File system

Path separators

You’ll need to use paths a lot because they are how you navigate the directory structure, and uniquely identify files.

The character that goes between the directory (and file) names in the path is called the path separator. Remember that it is different on the Windows operating system:

  • on Unix (includes Macs, and paths in URLs): /

  • on Windows: \

On the command line, separators convey critical information: spaces between commands, options, and arguments, and path separators in file paths. For this reason, be disciplined and sensible when you are naming files.

Path separators in your programs

When you are typing on a command line, will normally know if you’re working on a Unix or a Windows system, so you can choose the right separator. But if you write a program that uses file paths — and sooner or later you will — you can run into problems if it’s using the wrong path separators.

Suppose you write a Python program that tries to identify a data file using a path with / separating the directory names. That program may work fine on a Unix machine. But the same program, with no changes, may fail to find its data file when you (or someone else) run it on Windows.

The right way to handle this is to avoid using hard-coded / or \ characters in your paths, and delegate the problem to the operating system. Whatever programming language you are using, there will be a mechanism for dealing with this because it is a universal problem.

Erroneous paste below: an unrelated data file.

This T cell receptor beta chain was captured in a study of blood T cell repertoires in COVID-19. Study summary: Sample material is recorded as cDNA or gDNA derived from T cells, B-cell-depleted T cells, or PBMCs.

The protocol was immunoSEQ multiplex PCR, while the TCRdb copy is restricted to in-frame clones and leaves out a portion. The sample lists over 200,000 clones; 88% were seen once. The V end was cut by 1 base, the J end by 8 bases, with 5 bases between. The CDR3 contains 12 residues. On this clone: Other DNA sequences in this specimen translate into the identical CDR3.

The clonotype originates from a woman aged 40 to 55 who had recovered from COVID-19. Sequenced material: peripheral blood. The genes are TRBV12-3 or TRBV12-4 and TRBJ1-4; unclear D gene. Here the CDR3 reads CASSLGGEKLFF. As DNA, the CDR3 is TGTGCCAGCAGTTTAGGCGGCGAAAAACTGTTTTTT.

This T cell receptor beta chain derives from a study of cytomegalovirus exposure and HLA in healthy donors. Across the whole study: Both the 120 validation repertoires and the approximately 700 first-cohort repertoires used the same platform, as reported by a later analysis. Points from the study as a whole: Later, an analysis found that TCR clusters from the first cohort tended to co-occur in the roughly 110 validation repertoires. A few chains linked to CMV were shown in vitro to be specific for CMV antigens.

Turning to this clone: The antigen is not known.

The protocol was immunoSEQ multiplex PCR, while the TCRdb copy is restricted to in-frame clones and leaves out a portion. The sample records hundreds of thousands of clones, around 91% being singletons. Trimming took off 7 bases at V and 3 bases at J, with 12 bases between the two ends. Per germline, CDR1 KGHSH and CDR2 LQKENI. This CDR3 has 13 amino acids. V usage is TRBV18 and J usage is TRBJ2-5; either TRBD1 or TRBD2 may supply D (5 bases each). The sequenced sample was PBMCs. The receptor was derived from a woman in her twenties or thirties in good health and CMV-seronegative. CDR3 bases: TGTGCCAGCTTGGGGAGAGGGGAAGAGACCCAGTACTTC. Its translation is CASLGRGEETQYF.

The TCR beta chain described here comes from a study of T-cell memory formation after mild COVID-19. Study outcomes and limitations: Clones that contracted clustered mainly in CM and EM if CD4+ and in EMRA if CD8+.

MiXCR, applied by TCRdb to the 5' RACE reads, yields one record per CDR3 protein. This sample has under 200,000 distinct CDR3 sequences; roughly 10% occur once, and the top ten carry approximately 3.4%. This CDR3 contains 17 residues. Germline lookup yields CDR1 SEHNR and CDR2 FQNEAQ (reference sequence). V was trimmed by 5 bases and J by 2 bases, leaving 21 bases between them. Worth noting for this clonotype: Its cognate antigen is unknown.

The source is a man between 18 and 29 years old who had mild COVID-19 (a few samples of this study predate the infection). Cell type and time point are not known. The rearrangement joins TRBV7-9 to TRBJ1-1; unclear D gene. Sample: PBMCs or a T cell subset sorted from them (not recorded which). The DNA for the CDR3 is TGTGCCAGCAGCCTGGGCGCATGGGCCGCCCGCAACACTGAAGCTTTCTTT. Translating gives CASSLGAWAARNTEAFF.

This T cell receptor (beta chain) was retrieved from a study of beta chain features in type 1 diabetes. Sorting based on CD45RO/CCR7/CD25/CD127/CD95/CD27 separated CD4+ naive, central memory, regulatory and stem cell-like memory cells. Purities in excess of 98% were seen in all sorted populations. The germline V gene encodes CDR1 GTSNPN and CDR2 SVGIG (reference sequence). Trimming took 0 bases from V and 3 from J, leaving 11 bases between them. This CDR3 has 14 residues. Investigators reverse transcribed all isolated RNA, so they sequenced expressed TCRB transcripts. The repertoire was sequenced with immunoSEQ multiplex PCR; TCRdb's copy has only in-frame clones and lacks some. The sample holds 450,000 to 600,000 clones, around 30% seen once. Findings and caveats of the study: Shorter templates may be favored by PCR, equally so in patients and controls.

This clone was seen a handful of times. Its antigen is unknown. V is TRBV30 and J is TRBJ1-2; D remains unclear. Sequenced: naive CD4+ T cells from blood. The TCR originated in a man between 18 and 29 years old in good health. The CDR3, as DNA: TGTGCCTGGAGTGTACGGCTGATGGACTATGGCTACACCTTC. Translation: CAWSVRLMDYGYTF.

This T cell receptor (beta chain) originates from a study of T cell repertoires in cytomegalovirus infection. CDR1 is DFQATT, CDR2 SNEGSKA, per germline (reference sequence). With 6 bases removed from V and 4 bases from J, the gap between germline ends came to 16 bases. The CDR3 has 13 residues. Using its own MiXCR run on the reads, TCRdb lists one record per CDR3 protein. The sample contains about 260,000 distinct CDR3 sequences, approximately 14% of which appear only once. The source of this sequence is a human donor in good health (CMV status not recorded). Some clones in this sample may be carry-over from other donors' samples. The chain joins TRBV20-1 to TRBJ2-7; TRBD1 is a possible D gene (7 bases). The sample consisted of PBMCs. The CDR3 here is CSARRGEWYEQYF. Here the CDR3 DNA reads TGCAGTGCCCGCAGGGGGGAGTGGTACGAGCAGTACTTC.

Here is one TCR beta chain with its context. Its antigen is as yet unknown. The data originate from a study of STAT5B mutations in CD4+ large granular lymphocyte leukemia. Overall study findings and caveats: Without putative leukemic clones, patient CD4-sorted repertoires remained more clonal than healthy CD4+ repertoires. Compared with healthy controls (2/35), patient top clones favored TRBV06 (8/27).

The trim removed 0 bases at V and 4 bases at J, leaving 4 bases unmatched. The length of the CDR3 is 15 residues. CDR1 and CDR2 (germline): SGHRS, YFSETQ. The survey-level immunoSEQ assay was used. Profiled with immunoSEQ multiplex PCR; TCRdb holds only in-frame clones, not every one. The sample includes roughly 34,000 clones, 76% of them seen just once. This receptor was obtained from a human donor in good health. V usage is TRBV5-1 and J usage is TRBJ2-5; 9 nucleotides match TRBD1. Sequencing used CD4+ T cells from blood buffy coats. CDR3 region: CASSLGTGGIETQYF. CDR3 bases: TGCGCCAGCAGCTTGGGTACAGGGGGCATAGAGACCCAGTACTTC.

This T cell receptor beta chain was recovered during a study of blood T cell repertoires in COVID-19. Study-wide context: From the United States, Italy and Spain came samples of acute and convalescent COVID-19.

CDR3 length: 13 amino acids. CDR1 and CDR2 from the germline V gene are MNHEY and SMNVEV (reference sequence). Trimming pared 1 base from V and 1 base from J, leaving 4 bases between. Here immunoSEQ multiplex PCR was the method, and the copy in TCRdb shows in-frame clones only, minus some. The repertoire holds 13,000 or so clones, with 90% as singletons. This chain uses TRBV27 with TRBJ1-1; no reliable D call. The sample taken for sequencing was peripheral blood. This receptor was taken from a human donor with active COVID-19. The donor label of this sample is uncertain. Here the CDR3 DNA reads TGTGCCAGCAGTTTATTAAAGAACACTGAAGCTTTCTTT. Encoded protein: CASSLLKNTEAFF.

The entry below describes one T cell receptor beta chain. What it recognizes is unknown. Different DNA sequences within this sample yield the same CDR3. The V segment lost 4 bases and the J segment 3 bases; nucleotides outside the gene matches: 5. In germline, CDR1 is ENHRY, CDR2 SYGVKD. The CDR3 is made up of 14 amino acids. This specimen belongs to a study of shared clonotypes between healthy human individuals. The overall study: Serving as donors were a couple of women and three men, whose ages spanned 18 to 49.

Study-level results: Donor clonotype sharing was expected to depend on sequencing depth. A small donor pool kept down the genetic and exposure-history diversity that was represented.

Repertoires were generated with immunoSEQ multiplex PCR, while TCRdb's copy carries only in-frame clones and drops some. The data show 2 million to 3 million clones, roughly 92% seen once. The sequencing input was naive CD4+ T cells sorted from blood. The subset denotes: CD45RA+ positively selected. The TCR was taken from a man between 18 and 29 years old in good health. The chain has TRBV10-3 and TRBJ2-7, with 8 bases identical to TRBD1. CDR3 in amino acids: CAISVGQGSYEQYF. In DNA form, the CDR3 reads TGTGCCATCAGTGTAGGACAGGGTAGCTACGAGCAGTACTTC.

In Python

There’s more than one way of doing this, but Python 3.4+ has a pathlib module to solve this problem for you. The Path object will use the correct separators for whichever system the program is running on.

For example:

from pathlib import Path

data_path = Path("data", "raw", "ex-1.dat")

# data_path will contain:
# - "data/raw/ex-1.dat" on Unix/Mac
# - "data\raw\ex-1.dat" on Windows

Older Python programs use the os (operating system) module which contained similar features (and os.sep contained the correct separator character).

In Java

The Java library io.File contains File.separator (a string) and File.separatorChar (a character). They will be correct for whichever system your (compiled) program is running on.


public class ExampleFilePath {
    public static void main(String[] args) {
        System.out.println("data" + File.separator + "raw"
          + File.separator + "ex-1.dat"